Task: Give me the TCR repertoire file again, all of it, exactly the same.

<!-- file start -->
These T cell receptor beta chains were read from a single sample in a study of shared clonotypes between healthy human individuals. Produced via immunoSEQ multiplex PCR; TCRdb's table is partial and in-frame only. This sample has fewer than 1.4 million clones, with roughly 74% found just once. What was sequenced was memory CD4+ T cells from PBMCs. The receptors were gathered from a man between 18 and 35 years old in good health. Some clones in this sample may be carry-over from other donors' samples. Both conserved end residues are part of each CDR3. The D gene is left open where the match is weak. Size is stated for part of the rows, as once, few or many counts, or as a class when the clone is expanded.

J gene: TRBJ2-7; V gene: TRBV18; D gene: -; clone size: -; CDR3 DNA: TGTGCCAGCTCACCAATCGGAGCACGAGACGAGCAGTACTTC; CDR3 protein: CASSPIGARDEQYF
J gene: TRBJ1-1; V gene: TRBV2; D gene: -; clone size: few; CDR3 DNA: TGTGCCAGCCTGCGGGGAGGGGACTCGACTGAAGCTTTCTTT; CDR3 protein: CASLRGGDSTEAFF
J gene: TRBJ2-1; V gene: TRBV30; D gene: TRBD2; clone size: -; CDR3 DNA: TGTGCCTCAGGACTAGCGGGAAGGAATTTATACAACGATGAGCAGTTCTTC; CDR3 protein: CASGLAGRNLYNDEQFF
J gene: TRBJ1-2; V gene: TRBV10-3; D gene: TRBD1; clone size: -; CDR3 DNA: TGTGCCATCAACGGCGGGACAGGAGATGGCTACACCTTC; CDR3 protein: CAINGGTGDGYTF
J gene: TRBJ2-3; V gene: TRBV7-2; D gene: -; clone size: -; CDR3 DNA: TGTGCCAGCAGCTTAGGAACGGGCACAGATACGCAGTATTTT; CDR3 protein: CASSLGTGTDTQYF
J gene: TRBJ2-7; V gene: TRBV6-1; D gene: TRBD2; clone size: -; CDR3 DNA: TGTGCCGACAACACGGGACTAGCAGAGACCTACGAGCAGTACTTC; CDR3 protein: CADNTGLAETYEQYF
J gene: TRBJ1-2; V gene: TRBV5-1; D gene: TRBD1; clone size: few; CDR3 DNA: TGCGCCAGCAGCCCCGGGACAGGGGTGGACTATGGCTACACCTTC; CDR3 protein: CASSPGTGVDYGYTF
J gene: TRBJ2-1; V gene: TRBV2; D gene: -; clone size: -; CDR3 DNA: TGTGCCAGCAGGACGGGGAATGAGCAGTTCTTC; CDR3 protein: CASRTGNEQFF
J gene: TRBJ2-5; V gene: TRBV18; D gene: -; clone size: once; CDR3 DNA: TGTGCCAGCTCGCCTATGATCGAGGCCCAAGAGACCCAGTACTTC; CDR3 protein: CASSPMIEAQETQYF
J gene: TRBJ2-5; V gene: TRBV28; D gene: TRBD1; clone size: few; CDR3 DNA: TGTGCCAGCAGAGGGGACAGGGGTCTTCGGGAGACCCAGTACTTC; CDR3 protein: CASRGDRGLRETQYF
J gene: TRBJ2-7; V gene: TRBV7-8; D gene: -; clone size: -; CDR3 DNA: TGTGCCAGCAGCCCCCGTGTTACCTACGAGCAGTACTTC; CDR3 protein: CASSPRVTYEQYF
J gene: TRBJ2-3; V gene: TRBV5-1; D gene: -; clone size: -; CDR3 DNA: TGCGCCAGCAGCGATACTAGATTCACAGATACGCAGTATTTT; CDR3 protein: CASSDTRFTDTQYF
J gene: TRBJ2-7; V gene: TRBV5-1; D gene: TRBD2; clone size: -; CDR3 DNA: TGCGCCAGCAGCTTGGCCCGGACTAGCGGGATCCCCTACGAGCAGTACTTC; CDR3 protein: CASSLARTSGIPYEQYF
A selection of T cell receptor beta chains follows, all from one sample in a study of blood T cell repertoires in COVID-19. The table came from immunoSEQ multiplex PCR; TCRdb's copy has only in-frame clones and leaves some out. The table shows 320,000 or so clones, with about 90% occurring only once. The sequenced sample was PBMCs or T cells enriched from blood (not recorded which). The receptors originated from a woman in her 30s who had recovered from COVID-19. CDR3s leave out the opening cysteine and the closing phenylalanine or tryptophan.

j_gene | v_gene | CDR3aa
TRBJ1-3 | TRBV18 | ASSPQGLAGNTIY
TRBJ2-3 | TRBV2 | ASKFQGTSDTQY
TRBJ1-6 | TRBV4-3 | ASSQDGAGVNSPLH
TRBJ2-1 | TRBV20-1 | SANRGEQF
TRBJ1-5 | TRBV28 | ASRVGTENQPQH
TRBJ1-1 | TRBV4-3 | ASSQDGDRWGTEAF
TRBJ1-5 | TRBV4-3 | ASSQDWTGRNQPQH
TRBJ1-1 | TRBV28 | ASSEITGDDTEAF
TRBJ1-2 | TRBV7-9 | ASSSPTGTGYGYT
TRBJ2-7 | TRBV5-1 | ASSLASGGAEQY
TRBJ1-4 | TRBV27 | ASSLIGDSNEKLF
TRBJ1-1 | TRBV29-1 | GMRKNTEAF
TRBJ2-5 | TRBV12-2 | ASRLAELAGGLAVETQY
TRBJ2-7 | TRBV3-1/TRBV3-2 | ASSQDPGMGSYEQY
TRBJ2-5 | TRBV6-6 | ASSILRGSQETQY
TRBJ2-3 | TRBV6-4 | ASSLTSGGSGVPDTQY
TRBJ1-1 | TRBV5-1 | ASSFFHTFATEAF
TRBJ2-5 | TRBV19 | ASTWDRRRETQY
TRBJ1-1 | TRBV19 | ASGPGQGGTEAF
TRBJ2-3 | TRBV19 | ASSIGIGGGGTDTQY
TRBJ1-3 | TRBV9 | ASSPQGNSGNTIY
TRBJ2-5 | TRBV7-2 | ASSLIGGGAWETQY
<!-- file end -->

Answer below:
These T cell receptor beta chains were read from a single sample in a study of shared clonotypes between healthy human individuals. Produced via immunoSEQ multiplex PCR; TCRdb's table is partial and in-frame only. This sample has fewer than 1.4 million clones, with roughly 74% found just once. What was sequenced was memory CD4+ T cells from PBMCs. The receptors were gathered from a man between 18 and 35 years old in good health. Some clones in this sample may be carry-over from other donors' samples. Both conserved end residues are part of each CDR3. The D gene is left open where the match is weak. Size is stated for part of the rows, as once, few or many counts, or as a class when the clone is expanded.

J gene: TRBJ2-7; V gene: TRBV18; D gene: -; clone size: -; CDR3 DNA: TGTGCCAGCTCACCAATCGGAGCACGAGACGAGCAGTACTTC; CDR3 protein: CASSPIGARDEQYF
J gene: TRBJ1-1; V gene: TRBV2; D gene: -; clone size: few; CDR3 DNA: TGTGCCAGCCTGCGGGGAGGGGACTCGACTGAAGCTTTCTTT; CDR3 protein: CASLRGGDSTEAFF
J gene: TRBJ2-1; V gene: TRBV30; D gene: TRBD2; clone size: -; CDR3 DNA: TGTGCCTCAGGACTAGCGGGAAGGAATTTATACAACGATGAGCAGTTCTTC; CDR3 protein: CASGLAGRNLYNDEQFF
J gene: TRBJ1-2; V gene: TRBV10-3; D gene: TRBD1; clone size: -; CDR3 DNA: TGTGCCATCAACGGCGGGACAGGAGATGGCTACACCTTC; CDR3 protein: CAINGGTGDGYTF
J gene: TRBJ2-3; V gene: TRBV7-2; D gene: -; clone size: -; CDR3 DNA: TGTGCCAGCAGCTTAGGAACGGGCACAGATACGCAGTATTTT; CDR3 protein: CASSLGTGTDTQYF
J gene: TRBJ2-7; V gene: TRBV6-1; D gene: TRBD2; clone size: -; CDR3 DNA: TGTGCCGACAACACGGGACTAGCAGAGACCTACGAGCAGTACTTC; CDR3 protein: CADNTGLAETYEQYF
J gene: TRBJ1-2; V gene: TRBV5-1; D gene: TRBD1; clone size: few; CDR3 DNA: TGCGCCAGCAGCCCCGGGACAGGGGTGGACTATGGCTACACCTTC; CDR3 protein: CASSPGTGVDYGYTF
J gene: TRBJ2-1; V gene: TRBV2; D gene: -; clone size: -; CDR3 DNA: TGTGCCAGCAGGACGGGGAATGAGCAGTTCTTC; CDR3 protein: CASRTGNEQFF
J gene: TRBJ2-5; V gene: TRBV18; D gene: -; clone size: once; CDR3 DNA: TGTGCCAGCTCGCCTATGATCGAGGCCCAAGAGACCCAGTACTTC; CDR3 protein: CASSPMIEAQETQYF
J gene: TRBJ2-5; V gene: TRBV28; D gene: TRBD1; clone size: few; CDR3 DNA: TGTGCCAGCAGAGGGGACAGGGGTCTTCGGGAGACCCAGTACTTC; CDR3 protein: CASRGDRGLRETQYF
J gene: TRBJ2-7; V gene: TRBV7-8; D gene: -; clone size: -; CDR3 DNA: TGTGCCAGCAGCCCCCGTGTTACCTACGAGCAGTACTTC; CDR3 protein: CASSPRVTYEQYF
J gene: TRBJ2-3; V gene: TRBV5-1; D gene: -; clone size: -; CDR3 DNA: TGCGCCAGCAGCGATACTAGATTCACAGATACGCAGTATTTT; CDR3 protein: CASSDTRFTDTQYF
J gene: TRBJ2-7; V gene: TRBV5-1; D gene: TRBD2; clone size: -; CDR3 DNA: TGCGCCAGCAGCTTGGCCCGGACTAGCGGGATCCCCTACGAGCAGTACTTC; CDR3 protein: CASSLARTSGIPYEQYF
A selection of T cell receptor beta chains follows, all from one sample in a study of blood T cell repertoires in COVID-19. The table came from immunoSEQ multiplex PCR; TCRdb's copy has only in-frame clones and leaves some out. The table shows 320,000 or so clones, with about 90% occurring only once. The sequenced sample was PBMCs or T cells enriched from blood (not recorded which). The receptors originated from a woman in her 30s who had recovered from COVID-19. CDR3s leave out the opening cysteine and the closing phenylalanine or tryptophan.

j_gene | v_gene | CDR3aa
TRBJ1-3 | TRBV18 | ASSPQGLAGNTIY
TRBJ2-3 | TRBV2 | ASKFQGTSDTQY
TRBJ1-6 | TRBV4-3 | ASSQDGAGVNSPLH
TRBJ2-1 | TRBV20-1 | SANRGEQF
TRBJ1-5 | TRBV28 | ASRVGTENQPQH
TRBJ1-1 | TRBV4-3 | ASSQDGDRWGTEAF
TRBJ1-5 | TRBV4-3 | ASSQDWTGRNQPQH
TRBJ1-1 | TRBV28 | ASSEITGDDTEAF
TRBJ1-2 | TRBV7-9 | ASSSPTGTGYGYT
TRBJ2-7 | TRBV5-1 | ASSLASGGAEQY
TRBJ1-4 | TRBV27 | ASSLIGDSNEKLF
TRBJ1-1 | TRBV29-1 | GMRKNTEAF
TRBJ2-5 | TRBV12-2 | ASRLAELAGGLAVETQY
TRBJ2-7 | TRBV3-1/TRBV3-2 | ASSQDPGMGSYEQY
TRBJ2-5 | TRBV6-6 | ASSILRGSQETQY
TRBJ2-3 | TRBV6-4 | ASSLTSGGSGVPDTQY
TRBJ1-1 | TRBV5-1 | ASSFFHTFATEAF
TRBJ2-5 | TRBV19 | ASTWDRRRETQY
TRBJ1-1 | TRBV19 | ASGPGQGGTEAF
TRBJ2-3 | TRBV19 | ASSIGIGGGGTDTQY
TRBJ1-3 | TRBV9 | ASSPQGNSGNTIY
TRBJ2-5 | TRBV7-2 | ASSLIGGGAWETQY